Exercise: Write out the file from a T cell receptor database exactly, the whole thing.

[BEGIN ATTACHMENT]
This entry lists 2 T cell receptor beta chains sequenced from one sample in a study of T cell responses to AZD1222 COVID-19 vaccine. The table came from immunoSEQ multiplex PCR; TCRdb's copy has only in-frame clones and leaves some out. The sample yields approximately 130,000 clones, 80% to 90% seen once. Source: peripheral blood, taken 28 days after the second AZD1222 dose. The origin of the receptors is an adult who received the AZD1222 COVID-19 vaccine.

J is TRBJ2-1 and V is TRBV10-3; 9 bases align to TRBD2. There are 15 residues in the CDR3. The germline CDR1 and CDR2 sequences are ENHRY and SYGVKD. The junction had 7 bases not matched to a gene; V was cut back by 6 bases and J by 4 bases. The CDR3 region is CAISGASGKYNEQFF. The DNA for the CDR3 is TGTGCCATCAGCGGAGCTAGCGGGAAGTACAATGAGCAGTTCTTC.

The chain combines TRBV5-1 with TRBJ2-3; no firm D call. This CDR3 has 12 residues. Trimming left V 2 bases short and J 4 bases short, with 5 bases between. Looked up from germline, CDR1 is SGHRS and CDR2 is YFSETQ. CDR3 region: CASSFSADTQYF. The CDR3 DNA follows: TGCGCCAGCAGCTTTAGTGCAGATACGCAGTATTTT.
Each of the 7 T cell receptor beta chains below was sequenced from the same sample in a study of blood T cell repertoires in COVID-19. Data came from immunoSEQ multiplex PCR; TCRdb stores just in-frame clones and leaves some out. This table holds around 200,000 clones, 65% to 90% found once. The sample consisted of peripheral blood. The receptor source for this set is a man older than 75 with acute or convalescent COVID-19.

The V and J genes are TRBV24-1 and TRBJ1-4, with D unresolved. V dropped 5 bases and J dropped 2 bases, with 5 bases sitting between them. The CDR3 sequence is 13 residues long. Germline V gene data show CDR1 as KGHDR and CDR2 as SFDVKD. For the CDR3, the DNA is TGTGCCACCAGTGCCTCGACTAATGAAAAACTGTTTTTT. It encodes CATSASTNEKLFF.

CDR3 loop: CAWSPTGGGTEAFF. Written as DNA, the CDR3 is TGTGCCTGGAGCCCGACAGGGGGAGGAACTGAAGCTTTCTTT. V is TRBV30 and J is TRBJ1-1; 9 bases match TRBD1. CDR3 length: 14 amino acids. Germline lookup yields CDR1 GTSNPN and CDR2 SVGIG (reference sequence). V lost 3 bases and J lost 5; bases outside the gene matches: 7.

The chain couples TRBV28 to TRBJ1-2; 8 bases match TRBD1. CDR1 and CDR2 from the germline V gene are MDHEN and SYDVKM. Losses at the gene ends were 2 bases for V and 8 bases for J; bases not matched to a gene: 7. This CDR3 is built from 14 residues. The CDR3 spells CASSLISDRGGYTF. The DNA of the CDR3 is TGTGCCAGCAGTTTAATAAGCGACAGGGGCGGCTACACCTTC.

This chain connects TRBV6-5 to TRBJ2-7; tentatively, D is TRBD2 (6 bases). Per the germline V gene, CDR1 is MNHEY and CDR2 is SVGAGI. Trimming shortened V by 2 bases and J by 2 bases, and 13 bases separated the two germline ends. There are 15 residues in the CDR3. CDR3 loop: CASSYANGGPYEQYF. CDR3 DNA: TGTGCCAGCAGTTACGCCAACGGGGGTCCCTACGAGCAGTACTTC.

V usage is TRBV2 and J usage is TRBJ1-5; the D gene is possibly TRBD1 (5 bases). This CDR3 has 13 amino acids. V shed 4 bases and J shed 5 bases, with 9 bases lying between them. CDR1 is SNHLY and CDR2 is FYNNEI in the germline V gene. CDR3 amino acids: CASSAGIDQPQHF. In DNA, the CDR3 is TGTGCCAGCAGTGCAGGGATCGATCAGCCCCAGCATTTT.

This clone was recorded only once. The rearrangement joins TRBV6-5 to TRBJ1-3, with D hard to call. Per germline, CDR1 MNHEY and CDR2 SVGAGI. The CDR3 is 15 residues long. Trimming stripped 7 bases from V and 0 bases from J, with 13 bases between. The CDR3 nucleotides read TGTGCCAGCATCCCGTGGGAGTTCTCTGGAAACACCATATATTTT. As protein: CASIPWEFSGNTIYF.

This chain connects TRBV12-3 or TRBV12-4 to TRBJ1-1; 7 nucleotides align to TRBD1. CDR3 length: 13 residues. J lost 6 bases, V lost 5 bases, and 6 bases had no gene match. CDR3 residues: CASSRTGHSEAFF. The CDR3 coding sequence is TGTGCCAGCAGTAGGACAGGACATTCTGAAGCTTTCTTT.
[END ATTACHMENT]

This entry lists 2 T cell receptor beta chains sequenced from one sample in a study of T cell responses to AZD1222 COVID-19 vaccine. The table came from immunoSEQ multiplex PCR; TCRdb's copy has only in-frame clones and leaves some out. The sample yields approximately 130,000 clones, 80% to 90% seen once. Source: peripheral blood, taken 28 days after the second AZD1222 dose. The origin of the receptors is an adult who received the AZD1222 COVID-19 vaccine.

J is TRBJ2-1 and V is TRBV10-3; 9 bases align to TRBD2. There are 15 residues in the CDR3. The germline CDR1 and CDR2 sequences are ENHRY and SYGVKD. The junction had 7 bases not matched to a gene; V was cut back by 6 bases and J by 4 bases. The CDR3 region is CAISGASGKYNEQFF. The DNA for the CDR3 is TGTGCCATCAGCGGAGCTAGCGGGAAGTACAATGAGCAGTTCTTC.

The chain combines TRBV5-1 with TRBJ2-3; no firm D call. This CDR3 has 12 residues. Trimming left V 2 bases short and J 4 bases short, with 5 bases between. Looked up from germline, CDR1 is SGHRS and CDR2 is YFSETQ. CDR3 region: CASSFSADTQYF. The CDR3 DNA follows: TGCGCCAGCAGCTTTAGTGCAGATACGCAGTATTTT.
Each of the 7 T cell receptor beta chains below was sequenced from the same sample in a study of blood T cell repertoires in COVID-19. Data came from immunoSEQ multiplex PCR; TCRdb stores just in-frame clones and leaves some out. This table holds around 200,000 clones, 65% to 90% found once. The sample consisted of peripheral blood. The receptor source for this set is a man older than 75 with acute or convalescent COVID-19.

The V and J genes are TRBV24-1 and TRBJ1-4, with D unresolved. V dropped 5 bases and J dropped 2 bases, with 5 bases sitting between them. The CDR3 sequence is 13 residues long. Germline V gene data show CDR1 as KGHDR and CDR2 as SFDVKD. For the CDR3, the DNA is TGTGCCACCAGTGCCTCGACTAATGAAAAACTGTTTTTT. It encodes CATSASTNEKLFF.

CDR3 loop: CAWSPTGGGTEAFF. Written as DNA, the CDR3 is TGTGCCTGGAGCCCGACAGGGGGAGGAACTGAAGCTTTCTTT. V is TRBV30 and J is TRBJ1-1; 9 bases match TRBD1. CDR3 length: 14 amino acids. Germline lookup yields CDR1 GTSNPN and CDR2 SVGIG (reference sequence). V lost 3 bases and J lost 5; bases outside the gene matches: 7.

The chain couples TRBV28 to TRBJ1-2; 8 bases match TRBD1. CDR1 and CDR2 from the germline V gene are MDHEN and SYDVKM. Losses at the gene ends were 2 bases for V and 8 bases for J; bases not matched to a gene: 7. This CDR3 is built from 14 residues. The CDR3 spells CASSLISDRGGYTF. The DNA of the CDR3 is TGTGCCAGCAGTTTAATAAGCGACAGGGGCGGCTACACCTTC.

This chain connects TRBV6-5 to TRBJ2-7; tentatively, D is TRBD2 (6 bases). Per the germline V gene, CDR1 is MNHEY and CDR2 is SVGAGI. Trimming shortened V by 2 bases and J by 2 bases, and 13 bases separated the two germline ends. There are 15 residues in the CDR3. CDR3 loop: CASSYANGGPYEQYF. CDR3 DNA: TGTGCCAGCAGTTACGCCAACGGGGGTCCCTACGAGCAGTACTTC.

V usage is TRBV2 and J usage is TRBJ1-5; the D gene is possibly TRBD1 (5 bases). This CDR3 has 13 amino acids. V shed 4 bases and J shed 5 bases, with 9 bases lying between them. CDR1 is SNHLY and CDR2 is FYNNEI in the germline V gene. CDR3 amino acids: CASSAGIDQPQHF. In DNA, the CDR3 is TGTGCCAGCAGTGCAGGGATCGATCAGCCCCAGCATTTT.

This clone was recorded only once. The rearrangement joins TRBV6-5 to TRBJ1-3, with D hard to call. Per germline, CDR1 MNHEY and CDR2 SVGAGI. The CDR3 is 15 residues long. Trimming stripped 7 bases from V and 0 bases from J, with 13 bases between. The CDR3 nucleotides read TGTGCCAGCATCCCGTGGGAGTTCTCTGGAAACACCATATATTTT. As protein: CASIPWEFSGNTIYF.

This chain connects TRBV12-3 or TRBV12-4 to TRBJ1-1; 7 nucleotides align to TRBD1. CDR3 length: 13 residues. J lost 6 bases, V lost 5 bases, and 6 bases had no gene match. CDR3 residues: CASSRTGHSEAFF. The CDR3 coding sequence is TGTGCCAGCAGTAGGACAGGACATTCTGAAGCTTTCTTT.